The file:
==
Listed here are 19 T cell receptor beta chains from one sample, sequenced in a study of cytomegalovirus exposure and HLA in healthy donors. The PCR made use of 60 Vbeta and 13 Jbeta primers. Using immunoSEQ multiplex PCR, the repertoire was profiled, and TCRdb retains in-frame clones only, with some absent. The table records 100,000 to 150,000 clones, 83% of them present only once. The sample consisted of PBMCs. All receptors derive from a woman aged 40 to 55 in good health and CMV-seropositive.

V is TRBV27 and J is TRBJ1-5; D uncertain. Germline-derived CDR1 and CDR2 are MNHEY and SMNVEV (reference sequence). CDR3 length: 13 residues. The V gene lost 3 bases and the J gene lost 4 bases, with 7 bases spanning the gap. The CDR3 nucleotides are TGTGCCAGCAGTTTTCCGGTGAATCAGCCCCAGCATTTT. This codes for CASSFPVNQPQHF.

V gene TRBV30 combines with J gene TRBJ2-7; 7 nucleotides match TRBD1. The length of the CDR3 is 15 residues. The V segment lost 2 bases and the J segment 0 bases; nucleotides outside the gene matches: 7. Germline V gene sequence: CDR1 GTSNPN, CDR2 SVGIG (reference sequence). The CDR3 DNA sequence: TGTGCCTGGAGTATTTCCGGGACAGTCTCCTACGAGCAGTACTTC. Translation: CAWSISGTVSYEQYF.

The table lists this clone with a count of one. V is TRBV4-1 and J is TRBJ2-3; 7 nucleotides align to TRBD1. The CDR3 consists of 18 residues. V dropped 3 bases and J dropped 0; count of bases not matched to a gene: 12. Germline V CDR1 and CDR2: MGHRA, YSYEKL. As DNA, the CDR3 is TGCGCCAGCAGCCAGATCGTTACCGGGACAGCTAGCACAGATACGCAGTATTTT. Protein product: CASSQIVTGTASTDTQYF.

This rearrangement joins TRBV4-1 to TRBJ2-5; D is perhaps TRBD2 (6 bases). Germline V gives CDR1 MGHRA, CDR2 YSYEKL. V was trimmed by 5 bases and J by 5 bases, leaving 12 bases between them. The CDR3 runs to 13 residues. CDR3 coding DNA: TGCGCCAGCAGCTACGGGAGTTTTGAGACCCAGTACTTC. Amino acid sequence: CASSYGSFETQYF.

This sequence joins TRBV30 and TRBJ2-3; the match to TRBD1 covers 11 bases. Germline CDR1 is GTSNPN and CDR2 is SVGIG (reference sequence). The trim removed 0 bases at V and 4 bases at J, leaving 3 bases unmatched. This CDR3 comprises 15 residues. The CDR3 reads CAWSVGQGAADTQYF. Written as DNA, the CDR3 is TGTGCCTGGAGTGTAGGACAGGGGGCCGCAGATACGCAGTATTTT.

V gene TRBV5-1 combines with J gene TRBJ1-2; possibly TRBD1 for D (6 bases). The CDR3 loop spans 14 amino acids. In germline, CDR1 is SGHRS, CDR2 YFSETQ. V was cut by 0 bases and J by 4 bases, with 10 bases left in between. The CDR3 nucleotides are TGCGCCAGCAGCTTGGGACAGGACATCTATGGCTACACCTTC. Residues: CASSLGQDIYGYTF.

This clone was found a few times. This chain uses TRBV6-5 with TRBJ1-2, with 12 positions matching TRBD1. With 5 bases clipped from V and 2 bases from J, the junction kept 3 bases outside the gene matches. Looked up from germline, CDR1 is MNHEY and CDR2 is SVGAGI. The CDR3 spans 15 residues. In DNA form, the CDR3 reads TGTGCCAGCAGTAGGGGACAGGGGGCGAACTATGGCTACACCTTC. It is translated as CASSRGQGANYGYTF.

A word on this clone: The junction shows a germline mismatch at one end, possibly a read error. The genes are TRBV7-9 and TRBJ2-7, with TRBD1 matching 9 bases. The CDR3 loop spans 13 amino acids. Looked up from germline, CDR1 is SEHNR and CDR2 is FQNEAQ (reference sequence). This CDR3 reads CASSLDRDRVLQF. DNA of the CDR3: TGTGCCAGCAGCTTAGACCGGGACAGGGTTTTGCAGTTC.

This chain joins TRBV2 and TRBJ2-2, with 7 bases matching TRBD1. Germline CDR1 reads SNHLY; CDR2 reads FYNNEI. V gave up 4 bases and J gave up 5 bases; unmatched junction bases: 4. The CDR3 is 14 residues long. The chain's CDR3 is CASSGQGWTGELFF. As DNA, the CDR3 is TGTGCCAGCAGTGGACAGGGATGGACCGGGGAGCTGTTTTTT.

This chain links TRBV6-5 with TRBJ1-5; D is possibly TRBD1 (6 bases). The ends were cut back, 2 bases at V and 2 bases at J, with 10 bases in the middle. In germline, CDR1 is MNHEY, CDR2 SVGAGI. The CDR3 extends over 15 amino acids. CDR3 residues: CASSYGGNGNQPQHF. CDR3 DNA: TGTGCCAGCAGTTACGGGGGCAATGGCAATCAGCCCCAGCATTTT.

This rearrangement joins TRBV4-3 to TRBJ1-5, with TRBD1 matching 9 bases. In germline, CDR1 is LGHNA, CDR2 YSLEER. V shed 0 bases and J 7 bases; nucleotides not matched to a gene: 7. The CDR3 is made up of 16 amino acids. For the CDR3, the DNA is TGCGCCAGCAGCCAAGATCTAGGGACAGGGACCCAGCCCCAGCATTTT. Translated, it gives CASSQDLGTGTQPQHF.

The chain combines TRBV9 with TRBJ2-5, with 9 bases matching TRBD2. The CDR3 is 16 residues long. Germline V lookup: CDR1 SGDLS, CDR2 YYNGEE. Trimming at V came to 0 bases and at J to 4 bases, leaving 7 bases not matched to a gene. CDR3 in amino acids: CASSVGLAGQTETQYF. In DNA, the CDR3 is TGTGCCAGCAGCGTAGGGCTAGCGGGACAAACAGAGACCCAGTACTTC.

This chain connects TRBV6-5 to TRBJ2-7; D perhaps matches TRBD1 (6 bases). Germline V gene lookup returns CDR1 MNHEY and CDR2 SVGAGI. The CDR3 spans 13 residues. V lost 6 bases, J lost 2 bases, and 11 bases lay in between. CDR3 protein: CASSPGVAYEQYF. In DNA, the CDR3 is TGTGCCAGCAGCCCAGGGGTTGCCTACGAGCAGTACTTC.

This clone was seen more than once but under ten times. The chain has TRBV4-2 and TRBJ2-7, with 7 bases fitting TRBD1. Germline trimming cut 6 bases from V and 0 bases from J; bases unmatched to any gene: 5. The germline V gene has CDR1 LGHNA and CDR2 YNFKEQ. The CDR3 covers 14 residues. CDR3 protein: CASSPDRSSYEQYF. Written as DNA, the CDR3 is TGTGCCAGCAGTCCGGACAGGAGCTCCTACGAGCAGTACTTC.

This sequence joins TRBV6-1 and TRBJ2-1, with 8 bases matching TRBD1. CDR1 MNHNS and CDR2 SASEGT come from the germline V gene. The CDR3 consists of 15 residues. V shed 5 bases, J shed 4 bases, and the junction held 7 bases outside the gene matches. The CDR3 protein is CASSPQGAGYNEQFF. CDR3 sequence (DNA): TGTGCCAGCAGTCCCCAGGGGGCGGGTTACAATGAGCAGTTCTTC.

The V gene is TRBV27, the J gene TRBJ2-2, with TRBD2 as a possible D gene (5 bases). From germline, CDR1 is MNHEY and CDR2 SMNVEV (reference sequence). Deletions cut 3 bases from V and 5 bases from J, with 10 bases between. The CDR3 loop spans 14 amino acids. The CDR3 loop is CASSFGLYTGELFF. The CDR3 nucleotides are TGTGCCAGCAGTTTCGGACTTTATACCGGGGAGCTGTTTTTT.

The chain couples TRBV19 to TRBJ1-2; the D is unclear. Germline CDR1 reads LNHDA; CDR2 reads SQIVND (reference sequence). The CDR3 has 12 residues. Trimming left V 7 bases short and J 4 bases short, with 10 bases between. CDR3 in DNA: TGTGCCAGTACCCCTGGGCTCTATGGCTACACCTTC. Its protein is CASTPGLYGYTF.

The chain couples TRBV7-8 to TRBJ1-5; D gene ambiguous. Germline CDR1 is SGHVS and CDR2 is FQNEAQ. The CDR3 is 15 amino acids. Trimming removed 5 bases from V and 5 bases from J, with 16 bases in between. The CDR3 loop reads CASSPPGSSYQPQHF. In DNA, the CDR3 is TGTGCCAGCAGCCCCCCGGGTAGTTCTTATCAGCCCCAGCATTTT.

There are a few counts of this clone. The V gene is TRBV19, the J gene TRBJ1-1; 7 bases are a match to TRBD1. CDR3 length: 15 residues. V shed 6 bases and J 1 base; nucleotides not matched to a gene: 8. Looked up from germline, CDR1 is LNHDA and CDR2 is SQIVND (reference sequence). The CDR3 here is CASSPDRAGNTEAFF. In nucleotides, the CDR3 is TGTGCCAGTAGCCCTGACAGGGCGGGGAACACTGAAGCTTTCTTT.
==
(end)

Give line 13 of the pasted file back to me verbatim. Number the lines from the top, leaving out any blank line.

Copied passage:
The chain combines TRBV9 with TRBJ2-5, with 9 bases matching TRBD2. The CDR3 is 16 residues long. Germline V lookup: CDR1 SGDLS, CDR2 YYNGEE. Trimming at V came to 0 bases and at J to 4 bases, leaving 7 bases not matched to a gene. CDR3 in amino acids: CASSVGLAGQTETQYF. In DNA, the CDR3 is TGTGCCAGCAGCGTAGGGCTAGCGGGACAAACAGAGACCCAGTACTTC.